What it is not, however, is a substantial play. At 80 minutes with no intermission, this two-couples-one-weird-evening show is shorter than an episode of Saturday Night Live, with which it shares a familiar sketch comedy sensibility. You can imagine the SNL writers-room pitch for a version of Who’s Afraid of Virginia Woolf, but with four of modern-day America’s most hilariously loathsome people. In the confident hands of writer and comedy maestro Steve Martin, the premise is polished to sparkling.
In Broadway’s new production of M. Butterfly, Clive Owen brings London stage chops and matinee idol polish to the play’s conflicted protagonist and semi-reliable narrator, Rene Gallimard, a French diplomat in love with a Chinese opera singer who turns out to be a spy. It is a role that accommodates varying levels of power and pathos — John Lithgow was Broadway’s first Gallimard in 1988; he was followed by Anthony Hopkins, Tony Randall and, in David Cronenberg’s 1993 film, Jeremy Irons.
Casting Elizabeth McGovern in an England-between-the-wars dramedy would appear to be Broadway ringing the dinner bell for bereft Downton Abbey devotees who are hoping to spend a couple more hours in the company of Lady Cora. Here, as on that BBC import, the actress plays a woman of means living in Yorkshire just as the Edwardian era slips into history.
Oh! I get it now. Tab Media, parent company of Babe (which ran the "worst date ever" piece as a #metoo cri de cœur) has as main investor Rupert Murdoch's News Corp. The @TVAshleigh email makes more sense, too. Prolly takes author out of running for Trump's fake news awards, tho.
Oh! I get it now. Tab Media, parent company of http://Babe.net (which ran the "worst date ever" piece as a #metoo cri de cœur, but which instead damaged the movement) has as its main investor Rupert Murdoch's News Corp. So the @TVAshleigh exchange makes more sense, too.
Muck Rack makes it simple to find people, tweets, or articles that mention any name, keyword, company, hashtag etc. We've compiled this guide to help you make the most of your search.
Selecting a term
Start searching tweets, articles from media outlets, articles mentioned in tweets, journalists'
names, titles and bios with some suggested searches:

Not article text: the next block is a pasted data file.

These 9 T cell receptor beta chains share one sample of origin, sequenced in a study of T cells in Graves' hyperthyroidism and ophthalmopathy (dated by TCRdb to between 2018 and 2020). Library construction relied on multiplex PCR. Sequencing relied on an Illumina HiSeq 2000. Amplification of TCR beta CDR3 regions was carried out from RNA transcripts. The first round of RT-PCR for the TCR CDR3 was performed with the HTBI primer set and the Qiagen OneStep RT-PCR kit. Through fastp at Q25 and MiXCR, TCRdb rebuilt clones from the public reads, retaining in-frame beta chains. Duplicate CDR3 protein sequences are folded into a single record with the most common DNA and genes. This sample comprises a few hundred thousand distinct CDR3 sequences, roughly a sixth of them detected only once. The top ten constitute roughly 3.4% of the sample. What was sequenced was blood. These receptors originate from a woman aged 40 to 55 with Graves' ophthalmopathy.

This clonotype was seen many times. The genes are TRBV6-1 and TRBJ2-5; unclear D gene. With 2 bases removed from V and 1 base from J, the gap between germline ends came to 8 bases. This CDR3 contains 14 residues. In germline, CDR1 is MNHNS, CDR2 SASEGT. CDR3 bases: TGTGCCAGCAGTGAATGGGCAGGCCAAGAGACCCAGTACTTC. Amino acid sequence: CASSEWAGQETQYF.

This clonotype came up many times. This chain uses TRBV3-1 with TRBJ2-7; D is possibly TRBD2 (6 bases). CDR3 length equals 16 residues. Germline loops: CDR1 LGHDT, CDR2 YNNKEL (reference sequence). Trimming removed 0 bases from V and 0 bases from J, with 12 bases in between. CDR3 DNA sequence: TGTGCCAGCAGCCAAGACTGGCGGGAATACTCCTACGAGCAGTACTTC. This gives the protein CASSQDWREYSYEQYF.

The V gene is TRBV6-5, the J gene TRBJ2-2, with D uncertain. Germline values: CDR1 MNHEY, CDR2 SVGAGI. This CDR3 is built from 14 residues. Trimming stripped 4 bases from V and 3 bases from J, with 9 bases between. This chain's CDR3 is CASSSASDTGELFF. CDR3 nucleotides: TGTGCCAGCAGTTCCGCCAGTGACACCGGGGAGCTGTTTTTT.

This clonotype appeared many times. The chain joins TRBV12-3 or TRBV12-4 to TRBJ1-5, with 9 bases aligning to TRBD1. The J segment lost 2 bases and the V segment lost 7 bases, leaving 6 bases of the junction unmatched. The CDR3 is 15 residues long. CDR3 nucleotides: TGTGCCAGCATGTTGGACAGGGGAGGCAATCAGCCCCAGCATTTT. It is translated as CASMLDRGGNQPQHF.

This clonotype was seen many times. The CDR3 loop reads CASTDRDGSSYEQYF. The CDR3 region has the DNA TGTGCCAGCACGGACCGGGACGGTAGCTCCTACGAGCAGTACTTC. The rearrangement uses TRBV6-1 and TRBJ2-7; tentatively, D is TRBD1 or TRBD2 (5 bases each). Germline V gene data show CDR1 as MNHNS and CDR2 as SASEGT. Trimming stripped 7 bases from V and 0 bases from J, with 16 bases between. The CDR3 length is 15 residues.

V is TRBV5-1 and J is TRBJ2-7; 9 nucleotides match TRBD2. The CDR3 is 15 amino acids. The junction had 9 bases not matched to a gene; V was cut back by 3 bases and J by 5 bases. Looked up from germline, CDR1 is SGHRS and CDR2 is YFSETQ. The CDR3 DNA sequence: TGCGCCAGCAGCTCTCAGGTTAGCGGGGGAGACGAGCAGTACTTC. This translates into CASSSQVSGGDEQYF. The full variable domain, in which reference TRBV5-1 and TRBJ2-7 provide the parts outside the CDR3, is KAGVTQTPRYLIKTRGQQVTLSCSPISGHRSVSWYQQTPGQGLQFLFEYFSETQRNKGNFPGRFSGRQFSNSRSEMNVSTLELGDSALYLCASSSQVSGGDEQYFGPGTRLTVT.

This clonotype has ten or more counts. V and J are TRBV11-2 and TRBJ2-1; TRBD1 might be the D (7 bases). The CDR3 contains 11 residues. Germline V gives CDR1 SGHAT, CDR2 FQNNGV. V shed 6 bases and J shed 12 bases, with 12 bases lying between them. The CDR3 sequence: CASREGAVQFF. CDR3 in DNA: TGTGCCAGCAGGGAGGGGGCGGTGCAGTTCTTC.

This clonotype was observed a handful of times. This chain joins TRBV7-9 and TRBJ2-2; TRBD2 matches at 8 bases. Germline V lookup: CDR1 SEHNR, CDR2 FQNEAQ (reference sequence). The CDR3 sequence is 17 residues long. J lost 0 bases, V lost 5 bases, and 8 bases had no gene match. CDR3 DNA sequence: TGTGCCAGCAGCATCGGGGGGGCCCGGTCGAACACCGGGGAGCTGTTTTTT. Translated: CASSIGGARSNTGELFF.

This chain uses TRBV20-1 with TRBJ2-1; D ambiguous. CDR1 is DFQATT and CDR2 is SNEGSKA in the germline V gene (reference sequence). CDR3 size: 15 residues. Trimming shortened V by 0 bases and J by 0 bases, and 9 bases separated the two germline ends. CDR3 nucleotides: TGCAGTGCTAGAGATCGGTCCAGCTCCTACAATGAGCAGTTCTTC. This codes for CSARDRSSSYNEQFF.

Companies or Topics (e.g. iPhone, Microsoft)
Phrases (e.g. "cloud computing") — use quotes to keep the terms together
Twitter handles (e.g. @username) — returns those who have mentioned or replied to
Names (e.g. "David Pogue")
Hashtags (e.g. #sxsw, #london2012)
Bio details (e.g. vegan, Olympics, father)
Muck Rack's Advanced Search allows for many boolean operators.
Find results that mention multiple specified terms, use AND or
+. For example, ensure each result contains both Elon Musk and Mark Zuckerberg by
searching Musk AND Zuckerberg or Musk + Zuckerberg.
Use the operators OR or , to broaden your search when you'd like either of
multiple terms to appear in results. (This is the default behavior of our search when no operators
are used). For example, results will contain either cake or cookie by searching cake OR cookie or cake,cookie
Use NOT or - to subtract results from your search. For
example, searching Disney will yield results about the Walt Disney Company as well as Walt Disney
World Resort. To exclude mentions of Disney World, search for Disney -World or Disney
When using one of these operators with a phrase, enclose it in quotation marks. For example, you can
find results about smartphones excluding Apple's iPhone 4S by searching smartphone -"iPhone
Exact case matching or punctuation
If you're searching for a brand name or keyword that relies on specific punctuation marks or capitalization, you can
find results that match your exact query by adding matchcase: before the keyword you're searching for, like matchcase:E*TRADE .
Use parentheses to separate multiple
boolean phrases. For example, to find journalists talking about having fun in Disney World or
Disneyland, search for ("disney world" OR disneyland) AND fun.
An asterisk can be used to search for any variation of a root word truncated by the asterisk. For example, searching for admin* will return results for administrator, administration, administer, administered, etc.
A near operator is an AND operator where you can control the distance between the words. You can vary the distance the near operation uses by adding a forward slash and number (between 0-99) such as strawberries NEAR/10 "whipped cream", which means the strawberries must exist within 10 words of "whipped cream".